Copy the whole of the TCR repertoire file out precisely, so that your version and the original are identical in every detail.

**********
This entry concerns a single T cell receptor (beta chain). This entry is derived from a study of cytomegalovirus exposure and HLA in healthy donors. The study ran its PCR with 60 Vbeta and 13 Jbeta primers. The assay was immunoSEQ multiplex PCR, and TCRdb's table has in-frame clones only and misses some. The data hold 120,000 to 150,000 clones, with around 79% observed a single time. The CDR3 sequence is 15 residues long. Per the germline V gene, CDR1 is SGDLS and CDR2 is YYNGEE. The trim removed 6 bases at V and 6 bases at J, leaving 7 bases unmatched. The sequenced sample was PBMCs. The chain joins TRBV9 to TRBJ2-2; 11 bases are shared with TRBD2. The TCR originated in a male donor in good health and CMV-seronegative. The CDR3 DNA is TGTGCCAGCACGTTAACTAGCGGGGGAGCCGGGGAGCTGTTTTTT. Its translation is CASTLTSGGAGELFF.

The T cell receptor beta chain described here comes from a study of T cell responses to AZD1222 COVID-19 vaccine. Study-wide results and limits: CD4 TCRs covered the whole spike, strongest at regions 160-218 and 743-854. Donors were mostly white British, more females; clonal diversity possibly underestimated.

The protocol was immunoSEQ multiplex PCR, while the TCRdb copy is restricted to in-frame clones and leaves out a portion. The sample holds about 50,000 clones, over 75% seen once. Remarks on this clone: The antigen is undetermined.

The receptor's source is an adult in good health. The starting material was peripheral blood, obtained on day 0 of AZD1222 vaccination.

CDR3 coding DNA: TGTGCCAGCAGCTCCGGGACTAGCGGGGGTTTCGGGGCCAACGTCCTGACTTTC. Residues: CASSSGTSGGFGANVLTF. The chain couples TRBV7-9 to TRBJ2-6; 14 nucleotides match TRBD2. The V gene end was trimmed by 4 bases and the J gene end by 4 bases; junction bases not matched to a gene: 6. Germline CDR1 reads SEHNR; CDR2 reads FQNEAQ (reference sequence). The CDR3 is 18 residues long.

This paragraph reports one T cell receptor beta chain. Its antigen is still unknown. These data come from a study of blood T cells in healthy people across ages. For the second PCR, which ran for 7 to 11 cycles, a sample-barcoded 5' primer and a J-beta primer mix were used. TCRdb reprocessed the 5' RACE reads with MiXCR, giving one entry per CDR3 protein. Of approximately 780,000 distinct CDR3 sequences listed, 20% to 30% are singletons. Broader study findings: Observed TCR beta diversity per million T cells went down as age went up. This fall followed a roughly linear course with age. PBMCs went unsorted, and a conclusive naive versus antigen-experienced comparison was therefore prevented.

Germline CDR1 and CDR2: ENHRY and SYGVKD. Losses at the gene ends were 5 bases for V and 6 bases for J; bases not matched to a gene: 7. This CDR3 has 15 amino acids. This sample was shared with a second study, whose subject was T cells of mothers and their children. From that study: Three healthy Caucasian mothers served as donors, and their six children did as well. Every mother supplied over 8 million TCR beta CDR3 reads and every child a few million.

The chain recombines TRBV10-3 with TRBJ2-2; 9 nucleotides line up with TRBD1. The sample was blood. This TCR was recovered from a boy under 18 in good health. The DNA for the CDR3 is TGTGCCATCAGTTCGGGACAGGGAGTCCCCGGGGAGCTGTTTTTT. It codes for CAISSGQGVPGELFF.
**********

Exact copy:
This entry concerns a single T cell receptor (beta chain). This entry is derived from a study of cytomegalovirus exposure and HLA in healthy donors. The study ran its PCR with 60 Vbeta and 13 Jbeta primers. The assay was immunoSEQ multiplex PCR, and TCRdb's table has in-frame clones only and misses some. The data hold 120,000 to 150,000 clones, with around 79% observed a single time. The CDR3 sequence is 15 residues long. Per the germline V gene, CDR1 is SGDLS and CDR2 is YYNGEE. The trim removed 6 bases at V and 6 bases at J, leaving 7 bases unmatched. The sequenced sample was PBMCs. The chain joins TRBV9 to TRBJ2-2; 11 bases are shared with TRBD2. The TCR originated in a male donor in good health and CMV-seronegative. The CDR3 DNA is TGTGCCAGCACGTTAACTAGCGGGGGAGCCGGGGAGCTGTTTTTT. Its translation is CASTLTSGGAGELFF.

The T cell receptor beta chain described here comes from a study of T cell responses to AZD1222 COVID-19 vaccine. Study-wide results and limits: CD4 TCRs covered the whole spike, strongest at regions 160-218 and 743-854. Donors were mostly white British, more females; clonal diversity possibly underestimated.

The protocol was immunoSEQ multiplex PCR, while the TCRdb copy is restricted to in-frame clones and leaves out a portion. The sample holds about 50,000 clones, over 75% seen once. Remarks on this clone: The antigen is undetermined.

The receptor's source is an adult in good health. The starting material was peripheral blood, obtained on day 0 of AZD1222 vaccination.

CDR3 coding DNA: TGTGCCAGCAGCTCCGGGACTAGCGGGGGTTTCGGGGCCAACGTCCTGACTTTC. Residues: CASSSGTSGGFGANVLTF. The chain couples TRBV7-9 to TRBJ2-6; 14 nucleotides match TRBD2. The V gene end was trimmed by 4 bases and the J gene end by 4 bases; junction bases not matched to a gene: 6. Germline CDR1 reads SEHNR; CDR2 reads FQNEAQ (reference sequence). The CDR3 is 18 residues long.

This paragraph reports one T cell receptor beta chain. Its antigen is still unknown. These data come from a study of blood T cells in healthy people across ages. For the second PCR, which ran for 7 to 11 cycles, a sample-barcoded 5' primer and a J-beta primer mix were used. TCRdb reprocessed the 5' RACE reads with MiXCR, giving one entry per CDR3 protein. Of approximately 780,000 distinct CDR3 sequences listed, 20% to 30% are singletons. Broader study findings: Observed TCR beta diversity per million T cells went down as age went up. This fall followed a roughly linear course with age. PBMCs went unsorted, and a conclusive naive versus antigen-experienced comparison was therefore prevented.

Germline CDR1 and CDR2: ENHRY and SYGVKD. Losses at the gene ends were 5 bases for V and 6 bases for J; bases not matched to a gene: 7. This CDR3 has 15 amino acids. This sample was shared with a second study, whose subject was T cells of mothers and their children. From that study: Three healthy Caucasian mothers served as donors, and their six children did as well. Every mother supplied over 8 million TCR beta CDR3 reads and every child a few million.

The chain recombines TRBV10-3 with TRBJ2-2; 9 nucleotides line up with TRBD1. The sample was blood. This TCR was recovered from a boy under 18 in good health. The DNA for the CDR3 is TGTGCCATCAGTTCGGGACAGGGAGTCCCCGGGGAGCTGTTTTTT. It codes for CAISSGQGVPGELFF.